Back from a bit of a hiatus --
At the Midwest Writers Workshop, I was part of the Buttonhole the Experts session. The question that came up more than any other -- both in the short "buttonhole" sessions and in hallway discussions -- was about the interplay of real life and writing.
The question came up primarily in three setting, all of which have arisen in my law practice. First, and seemingly more common, is the "fictionalizing" of real events, usually by slight changing of names or places. Second, is the use of real life people in works of fiction. Third is the issue of writing about people without their consent.
The next installments of Law for Writers will address these issues.
So how about fictionalizing real events?
This seems to most commonly arise in the following scenario: Joan Smith is writing what effectively is a memoir. But because of family concerns, or because of fear that revelations will subject her to a lawsuit, she changes the names of the characters, and maybe even the location.
So by changing the names, has Joan protected herself from libel?
The quick answer is "NO."
Just changing a name of a real life person to a made-up name does not protect the author from exposure to liability for defamation or even invasion of privacy. The general rule is that if a person can be identified, simply changing a name or using the label "fiction" will not provide the author with an impenetrable wall against liability.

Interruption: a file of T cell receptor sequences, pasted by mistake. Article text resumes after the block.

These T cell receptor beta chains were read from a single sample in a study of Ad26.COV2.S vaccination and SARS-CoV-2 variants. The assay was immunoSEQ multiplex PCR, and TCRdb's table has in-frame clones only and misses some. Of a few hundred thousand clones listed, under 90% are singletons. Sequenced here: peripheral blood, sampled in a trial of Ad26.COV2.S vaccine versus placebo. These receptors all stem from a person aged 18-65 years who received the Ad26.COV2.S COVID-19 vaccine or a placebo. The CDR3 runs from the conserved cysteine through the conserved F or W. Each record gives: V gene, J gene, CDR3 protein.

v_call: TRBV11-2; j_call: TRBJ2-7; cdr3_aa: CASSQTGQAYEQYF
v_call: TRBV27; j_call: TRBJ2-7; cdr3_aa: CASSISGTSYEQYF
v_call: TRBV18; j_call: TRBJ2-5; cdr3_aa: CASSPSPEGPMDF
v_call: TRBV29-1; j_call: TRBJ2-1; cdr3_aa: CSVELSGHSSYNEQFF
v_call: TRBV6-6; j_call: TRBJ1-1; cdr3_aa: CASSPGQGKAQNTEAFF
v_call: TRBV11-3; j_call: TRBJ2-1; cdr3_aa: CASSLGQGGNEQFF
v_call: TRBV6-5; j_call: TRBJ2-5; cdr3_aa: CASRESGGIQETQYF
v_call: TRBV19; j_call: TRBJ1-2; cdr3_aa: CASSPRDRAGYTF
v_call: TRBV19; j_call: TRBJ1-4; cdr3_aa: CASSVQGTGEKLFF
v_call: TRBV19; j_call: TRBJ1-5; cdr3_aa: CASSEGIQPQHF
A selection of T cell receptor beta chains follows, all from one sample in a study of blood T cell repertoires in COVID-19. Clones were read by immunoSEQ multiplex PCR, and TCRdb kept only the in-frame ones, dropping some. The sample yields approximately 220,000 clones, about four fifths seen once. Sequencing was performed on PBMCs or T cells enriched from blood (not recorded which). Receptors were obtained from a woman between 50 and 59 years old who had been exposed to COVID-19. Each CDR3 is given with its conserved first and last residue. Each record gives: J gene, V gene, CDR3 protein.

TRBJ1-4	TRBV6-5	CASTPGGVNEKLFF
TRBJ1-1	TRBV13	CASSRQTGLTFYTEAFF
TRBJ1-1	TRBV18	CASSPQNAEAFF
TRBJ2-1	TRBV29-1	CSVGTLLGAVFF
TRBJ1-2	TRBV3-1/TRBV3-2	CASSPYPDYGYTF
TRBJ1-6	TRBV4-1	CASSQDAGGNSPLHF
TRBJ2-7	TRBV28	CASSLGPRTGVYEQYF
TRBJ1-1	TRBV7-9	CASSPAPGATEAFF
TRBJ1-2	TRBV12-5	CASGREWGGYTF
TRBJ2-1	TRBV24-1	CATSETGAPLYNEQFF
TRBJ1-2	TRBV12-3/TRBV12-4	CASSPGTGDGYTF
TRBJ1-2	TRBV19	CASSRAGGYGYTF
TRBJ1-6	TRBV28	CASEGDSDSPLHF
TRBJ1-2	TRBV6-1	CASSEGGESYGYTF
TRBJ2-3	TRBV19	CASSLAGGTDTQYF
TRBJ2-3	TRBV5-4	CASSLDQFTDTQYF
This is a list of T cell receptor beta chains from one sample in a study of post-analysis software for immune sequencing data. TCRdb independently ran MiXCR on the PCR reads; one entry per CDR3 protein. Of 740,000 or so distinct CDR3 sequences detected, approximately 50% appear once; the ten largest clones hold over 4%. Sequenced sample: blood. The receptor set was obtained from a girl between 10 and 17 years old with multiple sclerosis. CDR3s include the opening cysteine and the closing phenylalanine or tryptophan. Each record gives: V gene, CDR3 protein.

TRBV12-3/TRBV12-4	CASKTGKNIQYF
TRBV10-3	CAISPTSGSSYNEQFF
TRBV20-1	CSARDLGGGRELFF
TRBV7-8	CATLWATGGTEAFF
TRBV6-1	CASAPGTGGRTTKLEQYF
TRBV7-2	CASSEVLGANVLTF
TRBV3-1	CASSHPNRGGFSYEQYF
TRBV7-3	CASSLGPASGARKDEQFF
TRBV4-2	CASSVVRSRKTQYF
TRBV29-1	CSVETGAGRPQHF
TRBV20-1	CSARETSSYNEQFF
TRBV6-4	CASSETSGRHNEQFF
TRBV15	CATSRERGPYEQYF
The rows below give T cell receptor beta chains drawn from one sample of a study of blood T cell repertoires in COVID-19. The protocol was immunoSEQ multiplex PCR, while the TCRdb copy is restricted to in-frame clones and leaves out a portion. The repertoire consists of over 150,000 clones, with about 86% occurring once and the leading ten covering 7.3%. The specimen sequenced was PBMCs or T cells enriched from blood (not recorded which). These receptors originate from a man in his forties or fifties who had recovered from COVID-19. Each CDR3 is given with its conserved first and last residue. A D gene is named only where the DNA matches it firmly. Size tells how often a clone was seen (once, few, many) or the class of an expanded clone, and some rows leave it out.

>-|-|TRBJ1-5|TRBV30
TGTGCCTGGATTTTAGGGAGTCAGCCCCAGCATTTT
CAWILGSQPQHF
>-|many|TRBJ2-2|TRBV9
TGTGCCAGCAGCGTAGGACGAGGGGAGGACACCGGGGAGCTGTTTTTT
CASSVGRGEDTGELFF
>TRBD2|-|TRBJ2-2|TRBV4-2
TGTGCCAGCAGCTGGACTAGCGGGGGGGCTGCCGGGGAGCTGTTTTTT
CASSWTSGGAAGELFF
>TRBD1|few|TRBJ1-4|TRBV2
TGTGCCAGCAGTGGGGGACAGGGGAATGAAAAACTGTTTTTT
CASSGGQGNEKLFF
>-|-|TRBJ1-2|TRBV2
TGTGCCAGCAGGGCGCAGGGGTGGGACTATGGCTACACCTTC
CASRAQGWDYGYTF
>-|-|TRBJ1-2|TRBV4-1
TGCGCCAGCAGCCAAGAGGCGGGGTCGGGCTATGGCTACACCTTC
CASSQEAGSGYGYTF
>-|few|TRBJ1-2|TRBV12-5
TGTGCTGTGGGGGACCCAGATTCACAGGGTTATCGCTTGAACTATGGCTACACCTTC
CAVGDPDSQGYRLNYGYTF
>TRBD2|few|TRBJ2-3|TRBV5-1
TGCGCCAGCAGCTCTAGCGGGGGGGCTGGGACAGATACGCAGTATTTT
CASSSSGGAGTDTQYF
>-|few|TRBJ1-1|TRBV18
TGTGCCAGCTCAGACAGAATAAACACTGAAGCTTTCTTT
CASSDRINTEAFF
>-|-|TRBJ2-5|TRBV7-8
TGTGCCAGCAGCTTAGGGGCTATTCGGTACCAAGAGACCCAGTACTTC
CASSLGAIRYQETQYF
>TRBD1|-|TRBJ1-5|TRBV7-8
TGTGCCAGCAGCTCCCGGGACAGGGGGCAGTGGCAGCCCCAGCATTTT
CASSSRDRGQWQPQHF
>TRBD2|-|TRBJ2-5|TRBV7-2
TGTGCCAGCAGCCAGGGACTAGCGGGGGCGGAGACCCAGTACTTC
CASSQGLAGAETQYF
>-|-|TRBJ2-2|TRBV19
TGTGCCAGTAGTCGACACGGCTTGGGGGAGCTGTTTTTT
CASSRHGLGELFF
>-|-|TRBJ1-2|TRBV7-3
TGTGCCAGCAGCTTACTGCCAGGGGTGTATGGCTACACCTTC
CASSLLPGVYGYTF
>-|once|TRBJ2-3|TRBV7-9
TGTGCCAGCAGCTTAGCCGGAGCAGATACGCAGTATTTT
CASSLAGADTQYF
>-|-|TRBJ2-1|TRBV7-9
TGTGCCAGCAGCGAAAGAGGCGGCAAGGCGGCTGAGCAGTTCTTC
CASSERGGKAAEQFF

Now does that mean that one cannot use real life events as inspiration for fiction, or even as the basis for a work of fiction? Of course not. Much, if not most, fiction, is inspired by or drawn from real life. Often that is what gives fiction its believability. One of the classic American novels, Robert Penn Warren's All the King's Men, clearly was inspired by Louisiana Governor Huey Long. But it remained a work of pure fiction. It's characters were fictional, not just some account of real life persons and real life events with a simple name change.
There maybe reasons for "fictionalizing" a memoir or a true account by changing names. Maybe it gives the author a way of dealing with disgruntled family members. If so, that is the choice of the author.
But do not count on protecting yourself from liability by the simple expedient of a name change. It's a thin veil and the law has no difficulty seeing through it.
photo credit: <a href="http://www.flickr.com/photos/jpaxonreyes/5034760960/">J. Paxon Reyes</a> via <a href="http://photopin.com">photopin</a> <a href="http://creativecommons.org/licenses/by-nc/2.0/">cc</a>